Field Strength Dependencies of BOLD and IRON

An attractive feature of measurement of rCBV, as opposed to BOLD, is that rCBV changes should be independent of field strength, whereas BOLD signal changes are extremely field strength dependent. This means that drug-induced changes observed at different fields can be compared for IRON, but not for BOLD. We investigated whether or not such a contention was true, by comparing the activation due to two drugs targeting the dopamine transporter: cocaine and methylphenidate. We then compared the measured rCBV changes at 2 T, 4.7 T, and 9.4 T. As expected, the interanimal variability was much larger than the variation in rCBV as a function of field strength [94]. Both experimental data and simulations showed that the CNR advantages of IRON persist even at field strengths as high as 4.7 T by a factor of 3 [87,94]. At very high fields such as 9.4 T, BOLD CNR increases to the point where it is competitive with IRON. However, there are some additional considerations that render the IRON technique advantageous even at 9.4 T. For instance, echo times and iron oxide concentrations can be traded off. Long echo times can be traded off for less iron, conversely if one desires short echo times, then more iron can be used. The optimal CNR for BOLD comes when TE ~ T2, however, at 9.4 T T2 in the brain is quite short being approximately 20 msec. Gradient-echo images collected with a T2 of 20 msec at 9.4 T will be of poor quality in many regions including those near sinuses. By using a higher concentration of iron oxide contrast agent, one can use ultrashort echo times and maintain constant CNR, at levels still higher than BOLD.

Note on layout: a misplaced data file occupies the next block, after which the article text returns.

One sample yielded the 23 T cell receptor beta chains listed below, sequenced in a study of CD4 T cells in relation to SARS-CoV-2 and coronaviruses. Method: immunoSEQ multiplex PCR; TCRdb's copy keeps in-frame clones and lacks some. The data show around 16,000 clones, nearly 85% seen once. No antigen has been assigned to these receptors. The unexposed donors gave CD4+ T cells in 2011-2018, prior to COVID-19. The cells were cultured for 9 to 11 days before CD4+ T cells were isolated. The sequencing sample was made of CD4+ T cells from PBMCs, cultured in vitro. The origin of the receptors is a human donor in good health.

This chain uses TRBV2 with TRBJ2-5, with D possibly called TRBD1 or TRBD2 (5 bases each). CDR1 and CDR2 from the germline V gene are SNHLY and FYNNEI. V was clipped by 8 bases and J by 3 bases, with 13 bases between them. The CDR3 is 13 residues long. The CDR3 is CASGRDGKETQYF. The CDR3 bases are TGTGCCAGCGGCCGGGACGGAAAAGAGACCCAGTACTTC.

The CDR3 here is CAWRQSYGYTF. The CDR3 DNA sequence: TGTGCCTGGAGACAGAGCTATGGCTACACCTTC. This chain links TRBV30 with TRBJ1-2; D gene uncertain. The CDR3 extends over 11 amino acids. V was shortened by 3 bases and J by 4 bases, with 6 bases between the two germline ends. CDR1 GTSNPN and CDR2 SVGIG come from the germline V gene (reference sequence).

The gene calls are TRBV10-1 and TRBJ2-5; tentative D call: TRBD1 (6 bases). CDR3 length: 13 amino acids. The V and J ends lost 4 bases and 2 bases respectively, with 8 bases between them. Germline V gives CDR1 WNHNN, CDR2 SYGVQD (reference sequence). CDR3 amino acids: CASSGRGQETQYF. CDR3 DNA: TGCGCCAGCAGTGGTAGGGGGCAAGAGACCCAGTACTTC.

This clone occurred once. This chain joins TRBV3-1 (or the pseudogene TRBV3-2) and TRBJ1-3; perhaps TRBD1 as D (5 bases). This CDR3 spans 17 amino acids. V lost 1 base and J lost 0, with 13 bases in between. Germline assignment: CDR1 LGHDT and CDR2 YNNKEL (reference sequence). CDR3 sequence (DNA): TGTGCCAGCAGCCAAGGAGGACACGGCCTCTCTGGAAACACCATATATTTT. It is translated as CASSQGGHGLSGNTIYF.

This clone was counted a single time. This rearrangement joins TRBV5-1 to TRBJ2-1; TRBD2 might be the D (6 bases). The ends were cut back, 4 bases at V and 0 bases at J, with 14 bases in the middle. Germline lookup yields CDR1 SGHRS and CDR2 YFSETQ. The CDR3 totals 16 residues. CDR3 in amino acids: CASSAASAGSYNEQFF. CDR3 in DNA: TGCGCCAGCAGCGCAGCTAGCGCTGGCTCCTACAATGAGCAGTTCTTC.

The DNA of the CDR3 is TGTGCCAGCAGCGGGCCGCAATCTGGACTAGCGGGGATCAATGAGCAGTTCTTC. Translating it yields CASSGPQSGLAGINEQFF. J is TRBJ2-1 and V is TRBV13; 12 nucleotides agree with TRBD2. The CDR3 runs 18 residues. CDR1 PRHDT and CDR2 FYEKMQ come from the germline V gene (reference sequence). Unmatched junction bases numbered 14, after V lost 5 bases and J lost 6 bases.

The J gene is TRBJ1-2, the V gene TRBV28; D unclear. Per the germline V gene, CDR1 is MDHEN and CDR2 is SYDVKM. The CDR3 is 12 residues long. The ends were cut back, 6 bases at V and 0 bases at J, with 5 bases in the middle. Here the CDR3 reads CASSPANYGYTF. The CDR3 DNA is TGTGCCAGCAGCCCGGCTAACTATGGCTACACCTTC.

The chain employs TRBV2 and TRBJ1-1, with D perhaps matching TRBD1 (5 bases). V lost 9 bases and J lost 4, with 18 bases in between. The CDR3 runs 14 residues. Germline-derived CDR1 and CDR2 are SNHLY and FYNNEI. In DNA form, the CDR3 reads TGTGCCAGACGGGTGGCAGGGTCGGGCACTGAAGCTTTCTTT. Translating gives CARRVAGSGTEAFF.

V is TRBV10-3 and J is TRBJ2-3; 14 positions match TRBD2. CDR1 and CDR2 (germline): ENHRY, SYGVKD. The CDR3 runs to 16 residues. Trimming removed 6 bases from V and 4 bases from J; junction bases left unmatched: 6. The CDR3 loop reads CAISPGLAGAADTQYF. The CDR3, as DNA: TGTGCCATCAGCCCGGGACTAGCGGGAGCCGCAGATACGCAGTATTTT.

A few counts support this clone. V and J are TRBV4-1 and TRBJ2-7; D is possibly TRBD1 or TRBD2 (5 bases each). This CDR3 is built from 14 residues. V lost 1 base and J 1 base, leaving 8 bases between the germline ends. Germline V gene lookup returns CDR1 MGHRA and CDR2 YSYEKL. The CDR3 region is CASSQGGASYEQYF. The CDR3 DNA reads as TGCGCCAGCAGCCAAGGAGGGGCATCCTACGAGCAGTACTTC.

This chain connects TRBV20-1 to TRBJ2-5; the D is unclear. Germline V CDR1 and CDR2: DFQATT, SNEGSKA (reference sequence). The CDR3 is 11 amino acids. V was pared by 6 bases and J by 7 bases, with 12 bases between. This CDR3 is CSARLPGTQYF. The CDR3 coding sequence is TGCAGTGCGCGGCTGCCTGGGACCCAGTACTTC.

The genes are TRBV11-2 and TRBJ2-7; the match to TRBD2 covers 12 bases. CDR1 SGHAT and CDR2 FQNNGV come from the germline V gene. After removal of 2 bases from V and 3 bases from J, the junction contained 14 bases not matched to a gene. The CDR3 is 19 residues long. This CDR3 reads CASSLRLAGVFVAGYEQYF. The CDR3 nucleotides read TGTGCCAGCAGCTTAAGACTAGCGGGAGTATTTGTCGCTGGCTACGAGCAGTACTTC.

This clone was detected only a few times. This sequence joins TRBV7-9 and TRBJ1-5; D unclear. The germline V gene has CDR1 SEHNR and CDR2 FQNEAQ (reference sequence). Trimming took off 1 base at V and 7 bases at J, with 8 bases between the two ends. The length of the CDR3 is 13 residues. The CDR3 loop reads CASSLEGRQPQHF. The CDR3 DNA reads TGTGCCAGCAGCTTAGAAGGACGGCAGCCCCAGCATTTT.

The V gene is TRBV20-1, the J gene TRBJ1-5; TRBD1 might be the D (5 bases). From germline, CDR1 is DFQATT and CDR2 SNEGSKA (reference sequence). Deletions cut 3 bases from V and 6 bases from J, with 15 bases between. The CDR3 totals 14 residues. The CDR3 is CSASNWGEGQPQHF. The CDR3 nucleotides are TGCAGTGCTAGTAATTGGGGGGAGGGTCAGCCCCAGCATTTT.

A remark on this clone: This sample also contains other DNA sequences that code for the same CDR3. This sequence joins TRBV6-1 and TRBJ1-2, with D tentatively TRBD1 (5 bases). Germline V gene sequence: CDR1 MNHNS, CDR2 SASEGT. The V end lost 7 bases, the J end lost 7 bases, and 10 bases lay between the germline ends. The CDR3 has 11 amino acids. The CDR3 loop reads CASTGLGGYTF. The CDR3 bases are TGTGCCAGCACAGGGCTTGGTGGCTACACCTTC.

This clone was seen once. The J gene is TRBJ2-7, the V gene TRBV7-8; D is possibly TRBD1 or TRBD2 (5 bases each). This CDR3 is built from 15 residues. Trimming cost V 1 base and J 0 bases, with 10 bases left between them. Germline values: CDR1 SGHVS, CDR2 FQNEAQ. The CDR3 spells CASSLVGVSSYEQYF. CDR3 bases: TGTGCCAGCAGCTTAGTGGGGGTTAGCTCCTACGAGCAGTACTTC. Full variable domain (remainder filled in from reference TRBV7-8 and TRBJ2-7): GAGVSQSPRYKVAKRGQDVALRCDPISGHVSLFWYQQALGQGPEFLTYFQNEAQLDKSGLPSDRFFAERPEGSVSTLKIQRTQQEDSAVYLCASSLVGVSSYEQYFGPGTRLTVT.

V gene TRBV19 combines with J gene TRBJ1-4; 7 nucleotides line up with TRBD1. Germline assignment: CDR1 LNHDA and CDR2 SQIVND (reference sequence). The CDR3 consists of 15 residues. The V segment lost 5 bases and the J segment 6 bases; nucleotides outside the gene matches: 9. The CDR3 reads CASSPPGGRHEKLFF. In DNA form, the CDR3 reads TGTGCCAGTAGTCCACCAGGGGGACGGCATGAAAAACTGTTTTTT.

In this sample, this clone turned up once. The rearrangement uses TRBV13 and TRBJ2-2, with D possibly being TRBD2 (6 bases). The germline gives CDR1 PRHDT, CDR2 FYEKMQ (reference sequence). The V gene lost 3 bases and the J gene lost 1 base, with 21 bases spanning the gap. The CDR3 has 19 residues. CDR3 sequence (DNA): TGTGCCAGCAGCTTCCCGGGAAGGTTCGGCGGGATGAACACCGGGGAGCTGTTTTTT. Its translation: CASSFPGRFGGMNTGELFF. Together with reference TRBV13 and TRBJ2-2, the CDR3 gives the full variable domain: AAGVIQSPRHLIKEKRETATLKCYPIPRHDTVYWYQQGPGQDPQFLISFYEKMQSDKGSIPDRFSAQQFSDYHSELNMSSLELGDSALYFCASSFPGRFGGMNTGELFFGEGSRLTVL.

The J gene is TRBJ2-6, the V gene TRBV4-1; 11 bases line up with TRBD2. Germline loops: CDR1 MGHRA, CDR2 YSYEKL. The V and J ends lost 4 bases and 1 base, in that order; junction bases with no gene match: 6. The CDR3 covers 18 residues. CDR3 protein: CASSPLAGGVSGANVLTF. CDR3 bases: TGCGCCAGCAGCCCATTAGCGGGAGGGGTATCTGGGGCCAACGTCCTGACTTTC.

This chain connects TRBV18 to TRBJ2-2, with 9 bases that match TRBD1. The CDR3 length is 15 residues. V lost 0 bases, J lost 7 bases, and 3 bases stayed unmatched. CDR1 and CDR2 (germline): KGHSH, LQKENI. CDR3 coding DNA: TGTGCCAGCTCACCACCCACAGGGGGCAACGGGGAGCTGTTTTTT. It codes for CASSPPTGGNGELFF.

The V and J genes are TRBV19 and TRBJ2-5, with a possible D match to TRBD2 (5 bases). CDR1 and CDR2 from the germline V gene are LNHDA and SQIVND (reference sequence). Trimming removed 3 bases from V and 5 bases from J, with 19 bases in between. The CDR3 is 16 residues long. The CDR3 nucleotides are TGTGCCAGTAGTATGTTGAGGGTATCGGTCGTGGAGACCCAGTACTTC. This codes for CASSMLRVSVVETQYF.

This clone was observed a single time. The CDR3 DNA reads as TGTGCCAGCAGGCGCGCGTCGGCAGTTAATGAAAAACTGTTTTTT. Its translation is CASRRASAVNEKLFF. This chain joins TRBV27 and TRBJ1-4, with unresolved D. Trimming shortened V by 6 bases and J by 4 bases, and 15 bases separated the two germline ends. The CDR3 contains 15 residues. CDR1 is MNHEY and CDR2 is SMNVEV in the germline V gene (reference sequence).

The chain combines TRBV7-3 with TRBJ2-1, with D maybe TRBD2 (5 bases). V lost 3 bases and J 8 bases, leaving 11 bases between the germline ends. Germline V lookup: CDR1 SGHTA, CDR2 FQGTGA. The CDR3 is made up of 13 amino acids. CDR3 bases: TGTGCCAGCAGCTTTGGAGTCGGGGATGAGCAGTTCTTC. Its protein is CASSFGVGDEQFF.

Since MRI in general, and functional or pharmacological MRI specifically, is almost always in need of more SNR as well as CNR (to push spatial and temporal resolution), we believe that the huge CNR increase of IRON over BOLD at most field strengths means that IRON is the technique of choice in animal models. In fact, at field strengths lower than 7 T one could even argue that the use of BOLD causes far more animals to be used than is necessary from a scientific and ethical point of view. Not to put a fine point on it, but at 4.7 T, BOLD imaging would require averaging data from about six animals to attain the same CNR as with a single drug challenge experiment using IRON. Thus, one could argue from the point of view of using the fewest animals with the least amount of suffering that BOLD experiments are unethical when the alternative to use IRON exists!

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